Gross Accounts Receivable
Gross Accounts Receivable refers to the total amount of money owed to a business by its customers for goods or services delivered or used but not yet paid for. These are typically recorded as an asset on a company’s balance sheet.
Gross Accounts Receivable includes all monies due to a company, regardless of whether they are due now or at some point in the future. It does not take into account any potential bad debts – debts that a company is unlikely to be able to collect – which could reduce the actual amount the company will receive.
For example, if a company sells goods or services to a number of customers on credit, the total amount of money that these customers owe the company would be recorded as its Gross Accounts Receivable.
However, it’s important to note that the Gross Accounts Receivable amount is not necessarily the amount the company expects to receive. Some customers might be unable to pay their debts due to insolvency or other reasons. Therefore, companies often also calculate a Net Accounts Receivable figure, which is the Gross Accounts Receivable minus an allowance for doubtful accounts (i.e., debts that the company does not expect to be able to collect).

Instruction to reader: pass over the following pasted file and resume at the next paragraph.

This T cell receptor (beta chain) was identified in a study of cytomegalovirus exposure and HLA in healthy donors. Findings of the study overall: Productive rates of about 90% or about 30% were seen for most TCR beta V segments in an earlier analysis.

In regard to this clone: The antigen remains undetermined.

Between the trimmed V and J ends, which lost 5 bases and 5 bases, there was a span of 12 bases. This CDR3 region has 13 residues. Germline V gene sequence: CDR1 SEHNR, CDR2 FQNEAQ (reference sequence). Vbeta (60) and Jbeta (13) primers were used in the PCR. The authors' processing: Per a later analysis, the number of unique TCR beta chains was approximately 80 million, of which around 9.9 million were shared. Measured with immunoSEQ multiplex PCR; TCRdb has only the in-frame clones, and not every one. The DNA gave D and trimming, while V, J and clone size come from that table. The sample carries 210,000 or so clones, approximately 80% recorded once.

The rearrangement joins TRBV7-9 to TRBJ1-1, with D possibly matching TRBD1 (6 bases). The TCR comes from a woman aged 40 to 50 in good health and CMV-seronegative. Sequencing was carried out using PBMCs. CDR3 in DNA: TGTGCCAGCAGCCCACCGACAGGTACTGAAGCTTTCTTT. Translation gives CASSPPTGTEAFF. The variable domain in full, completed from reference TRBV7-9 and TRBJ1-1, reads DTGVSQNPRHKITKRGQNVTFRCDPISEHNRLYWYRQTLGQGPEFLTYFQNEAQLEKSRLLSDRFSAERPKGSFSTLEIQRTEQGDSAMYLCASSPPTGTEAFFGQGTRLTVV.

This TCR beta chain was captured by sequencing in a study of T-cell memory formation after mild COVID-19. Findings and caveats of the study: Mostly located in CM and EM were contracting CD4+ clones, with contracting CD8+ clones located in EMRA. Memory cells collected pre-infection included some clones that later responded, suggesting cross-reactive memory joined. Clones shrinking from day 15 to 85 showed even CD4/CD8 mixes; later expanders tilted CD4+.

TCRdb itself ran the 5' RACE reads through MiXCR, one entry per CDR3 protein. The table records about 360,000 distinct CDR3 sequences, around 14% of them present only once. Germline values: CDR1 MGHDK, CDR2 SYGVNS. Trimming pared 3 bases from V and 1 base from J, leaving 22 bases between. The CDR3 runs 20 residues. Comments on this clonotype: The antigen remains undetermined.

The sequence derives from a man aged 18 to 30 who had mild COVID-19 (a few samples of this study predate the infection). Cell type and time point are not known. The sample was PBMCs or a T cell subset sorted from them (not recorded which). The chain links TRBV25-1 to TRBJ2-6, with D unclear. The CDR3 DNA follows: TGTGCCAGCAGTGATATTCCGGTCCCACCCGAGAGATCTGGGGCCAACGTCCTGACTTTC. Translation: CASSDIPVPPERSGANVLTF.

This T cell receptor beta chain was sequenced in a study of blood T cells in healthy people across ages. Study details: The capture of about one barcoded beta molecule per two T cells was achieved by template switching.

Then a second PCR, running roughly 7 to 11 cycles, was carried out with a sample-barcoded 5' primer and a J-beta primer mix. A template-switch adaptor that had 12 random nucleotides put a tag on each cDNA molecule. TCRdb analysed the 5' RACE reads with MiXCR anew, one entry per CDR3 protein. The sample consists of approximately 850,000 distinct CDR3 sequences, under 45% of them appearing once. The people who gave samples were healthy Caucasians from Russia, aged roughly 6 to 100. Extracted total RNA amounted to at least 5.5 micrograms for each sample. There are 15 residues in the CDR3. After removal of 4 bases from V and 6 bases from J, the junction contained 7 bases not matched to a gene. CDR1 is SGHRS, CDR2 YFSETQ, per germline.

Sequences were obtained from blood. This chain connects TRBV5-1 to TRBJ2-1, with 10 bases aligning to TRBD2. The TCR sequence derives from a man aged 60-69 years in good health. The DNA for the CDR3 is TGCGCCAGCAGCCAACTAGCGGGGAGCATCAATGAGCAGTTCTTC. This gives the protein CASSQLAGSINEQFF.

Example of Gross Accounts Receivable
Suppose we have a business, XYZ Corp., that sells goods to its customers on credit. At the end of the fiscal year, the company looks at its invoices and determines that its customers owe it $500,000. This total amount represents XYZ Corp.’s Gross Accounts Receivable.
However, based on its past experience and current knowledge about its customers, XYZ Corp. estimates that $20,000 of this amount is unlikely to be collected because some customers are facing financial difficulties. This amount is the company’s allowance for doubtful accounts.
To calculate Net Accounts Receivable, XYZ Corp. would subtract the allowance for doubtful accounts from its Gross Accounts Receivable:
$500,000 (Gross Accounts Receivable) – $20,000 (Allowance for Doubtful Accounts) = $480,000 (Net Accounts Receivable)
So in this example, while the Gross Accounts Receivable is $500,000, XYZ Corp. actually expects to receive $480,000.